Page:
It's like you can't rush a cassette. Really, you can't. Not wanting to waste batteries by rewinding or fast forwarding, and certainly not risking or compromising the structural integrity of these tapes, most of which were easily over 30 years old, we just popped them in and settled down beside the emanation of their gifts. 

First, I queued Led Zeppelin IV. I was really happy to see it among my unplanned snag. I never tire of it. But this little one didn't have a case, and the plastic was covered in smudges of brown fingerprints. It looked more than a little rough. Dusty and dirty from having been naked in the basement, the sound quality surely would be crappy...but in it went. Three songs later on side one, Robert Plant began sounding more like he was involved in incantation than singing so before the tape got stuck, I swiftly snatched it out and we moved on to Loverboy's "Get Lucky".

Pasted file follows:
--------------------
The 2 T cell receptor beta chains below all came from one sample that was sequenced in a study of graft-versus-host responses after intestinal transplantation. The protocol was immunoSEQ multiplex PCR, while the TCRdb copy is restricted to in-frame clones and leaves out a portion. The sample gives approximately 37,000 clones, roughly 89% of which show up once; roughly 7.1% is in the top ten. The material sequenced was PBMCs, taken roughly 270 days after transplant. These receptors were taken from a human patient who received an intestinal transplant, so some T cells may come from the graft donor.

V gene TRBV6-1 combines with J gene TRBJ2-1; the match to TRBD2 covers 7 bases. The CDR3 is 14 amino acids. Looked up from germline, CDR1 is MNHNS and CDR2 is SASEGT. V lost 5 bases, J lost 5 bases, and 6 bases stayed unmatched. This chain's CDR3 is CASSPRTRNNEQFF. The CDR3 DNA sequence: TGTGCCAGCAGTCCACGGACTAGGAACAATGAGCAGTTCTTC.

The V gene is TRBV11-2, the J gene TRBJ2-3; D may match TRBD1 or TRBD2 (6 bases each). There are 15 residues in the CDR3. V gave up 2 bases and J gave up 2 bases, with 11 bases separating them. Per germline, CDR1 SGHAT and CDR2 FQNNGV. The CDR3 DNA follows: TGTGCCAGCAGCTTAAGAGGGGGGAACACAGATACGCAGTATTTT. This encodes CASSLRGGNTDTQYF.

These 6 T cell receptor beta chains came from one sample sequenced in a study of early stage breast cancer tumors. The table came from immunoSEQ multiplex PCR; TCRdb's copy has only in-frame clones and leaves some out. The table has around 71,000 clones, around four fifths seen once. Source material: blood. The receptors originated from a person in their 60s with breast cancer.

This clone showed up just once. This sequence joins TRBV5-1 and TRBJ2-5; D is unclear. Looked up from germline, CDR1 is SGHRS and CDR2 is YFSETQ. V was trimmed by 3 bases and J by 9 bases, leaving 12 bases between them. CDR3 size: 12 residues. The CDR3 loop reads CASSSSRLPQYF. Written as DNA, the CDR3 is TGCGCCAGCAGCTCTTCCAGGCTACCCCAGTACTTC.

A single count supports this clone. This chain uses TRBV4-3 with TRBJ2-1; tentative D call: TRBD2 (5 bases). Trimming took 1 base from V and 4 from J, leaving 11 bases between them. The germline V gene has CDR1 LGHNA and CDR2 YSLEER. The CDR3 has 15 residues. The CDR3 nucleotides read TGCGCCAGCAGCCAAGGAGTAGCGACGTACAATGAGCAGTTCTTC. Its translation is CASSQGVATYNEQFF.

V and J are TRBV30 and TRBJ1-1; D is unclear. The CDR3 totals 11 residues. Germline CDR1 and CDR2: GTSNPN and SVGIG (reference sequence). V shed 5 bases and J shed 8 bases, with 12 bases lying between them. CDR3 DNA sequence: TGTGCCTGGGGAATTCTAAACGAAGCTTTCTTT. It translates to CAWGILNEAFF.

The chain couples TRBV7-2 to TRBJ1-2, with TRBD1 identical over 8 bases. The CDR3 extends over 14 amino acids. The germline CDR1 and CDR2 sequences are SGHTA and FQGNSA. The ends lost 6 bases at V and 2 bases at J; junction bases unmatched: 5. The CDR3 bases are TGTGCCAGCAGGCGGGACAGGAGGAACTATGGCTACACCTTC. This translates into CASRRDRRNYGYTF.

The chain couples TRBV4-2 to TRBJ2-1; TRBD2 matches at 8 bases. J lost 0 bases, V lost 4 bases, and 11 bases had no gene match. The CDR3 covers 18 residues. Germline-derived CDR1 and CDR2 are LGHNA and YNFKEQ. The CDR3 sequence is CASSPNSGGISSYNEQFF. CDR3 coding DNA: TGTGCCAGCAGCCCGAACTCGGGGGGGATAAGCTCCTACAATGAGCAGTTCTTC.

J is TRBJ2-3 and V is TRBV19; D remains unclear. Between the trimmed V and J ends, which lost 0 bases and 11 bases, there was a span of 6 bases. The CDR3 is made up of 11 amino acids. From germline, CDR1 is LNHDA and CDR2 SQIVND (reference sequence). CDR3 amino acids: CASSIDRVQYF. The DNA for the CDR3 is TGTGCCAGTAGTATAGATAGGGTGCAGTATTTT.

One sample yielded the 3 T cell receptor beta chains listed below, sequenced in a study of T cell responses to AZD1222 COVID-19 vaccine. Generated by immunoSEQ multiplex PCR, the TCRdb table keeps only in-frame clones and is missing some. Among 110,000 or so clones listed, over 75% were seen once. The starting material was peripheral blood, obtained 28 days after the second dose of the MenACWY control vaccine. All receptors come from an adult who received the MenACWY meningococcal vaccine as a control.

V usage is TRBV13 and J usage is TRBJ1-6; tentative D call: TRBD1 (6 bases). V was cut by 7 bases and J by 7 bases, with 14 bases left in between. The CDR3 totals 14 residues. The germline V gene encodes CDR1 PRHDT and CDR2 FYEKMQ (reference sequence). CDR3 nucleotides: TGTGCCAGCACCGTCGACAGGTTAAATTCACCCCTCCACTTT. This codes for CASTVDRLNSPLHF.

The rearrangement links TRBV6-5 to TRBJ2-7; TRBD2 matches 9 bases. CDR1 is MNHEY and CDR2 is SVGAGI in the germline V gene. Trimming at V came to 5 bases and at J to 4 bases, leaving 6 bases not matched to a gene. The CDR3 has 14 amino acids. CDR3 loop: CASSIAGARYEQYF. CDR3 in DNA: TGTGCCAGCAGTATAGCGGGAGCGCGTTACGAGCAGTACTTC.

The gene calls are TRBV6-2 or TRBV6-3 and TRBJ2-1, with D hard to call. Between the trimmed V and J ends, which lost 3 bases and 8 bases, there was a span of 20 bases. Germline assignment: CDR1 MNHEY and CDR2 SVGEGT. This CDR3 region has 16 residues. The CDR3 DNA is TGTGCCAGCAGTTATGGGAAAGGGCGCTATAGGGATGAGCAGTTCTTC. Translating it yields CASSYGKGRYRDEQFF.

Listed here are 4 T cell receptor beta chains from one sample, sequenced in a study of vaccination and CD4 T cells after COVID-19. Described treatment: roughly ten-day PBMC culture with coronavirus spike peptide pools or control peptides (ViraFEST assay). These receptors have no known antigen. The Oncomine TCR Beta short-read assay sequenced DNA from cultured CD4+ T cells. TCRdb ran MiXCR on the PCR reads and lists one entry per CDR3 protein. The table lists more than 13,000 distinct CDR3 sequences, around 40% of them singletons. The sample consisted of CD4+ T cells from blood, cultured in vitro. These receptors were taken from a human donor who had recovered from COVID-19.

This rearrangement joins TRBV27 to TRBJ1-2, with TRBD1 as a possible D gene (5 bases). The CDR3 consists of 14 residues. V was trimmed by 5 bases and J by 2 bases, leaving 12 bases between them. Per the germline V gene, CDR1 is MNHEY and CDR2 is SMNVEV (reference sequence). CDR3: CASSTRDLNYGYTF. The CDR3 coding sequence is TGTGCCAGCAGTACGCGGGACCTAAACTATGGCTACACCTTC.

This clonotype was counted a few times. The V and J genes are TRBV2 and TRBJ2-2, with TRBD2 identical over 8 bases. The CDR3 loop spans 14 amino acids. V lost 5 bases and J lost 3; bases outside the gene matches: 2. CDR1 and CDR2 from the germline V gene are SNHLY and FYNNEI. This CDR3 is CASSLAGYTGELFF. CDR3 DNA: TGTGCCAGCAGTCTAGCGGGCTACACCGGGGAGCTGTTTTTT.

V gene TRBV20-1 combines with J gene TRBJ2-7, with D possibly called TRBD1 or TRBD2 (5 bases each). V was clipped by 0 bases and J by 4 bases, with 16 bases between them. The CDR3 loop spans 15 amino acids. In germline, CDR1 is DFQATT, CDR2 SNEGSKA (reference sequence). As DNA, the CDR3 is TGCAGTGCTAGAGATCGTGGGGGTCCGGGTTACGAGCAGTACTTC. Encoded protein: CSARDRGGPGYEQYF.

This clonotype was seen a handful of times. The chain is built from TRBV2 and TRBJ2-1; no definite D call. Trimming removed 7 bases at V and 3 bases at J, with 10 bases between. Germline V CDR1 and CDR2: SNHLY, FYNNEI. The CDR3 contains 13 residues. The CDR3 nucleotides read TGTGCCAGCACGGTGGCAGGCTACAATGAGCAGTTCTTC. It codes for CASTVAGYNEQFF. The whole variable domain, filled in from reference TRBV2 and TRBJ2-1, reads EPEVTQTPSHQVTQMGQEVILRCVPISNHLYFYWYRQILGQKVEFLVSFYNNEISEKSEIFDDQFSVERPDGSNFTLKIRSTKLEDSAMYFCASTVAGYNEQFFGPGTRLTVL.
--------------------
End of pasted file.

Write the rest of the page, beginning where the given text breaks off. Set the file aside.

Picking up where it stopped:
This album was crisp, clean and fantastic. (If you've never Googled the story behind those red leather pants, and the crossed finger imagery, do yourself a favor and get on it. I, too, thought that was Mike Reno's tight Canadian bum until about a year ago when I heard Alan Hunter do a piece about the cover photo on Sirius XM radio.)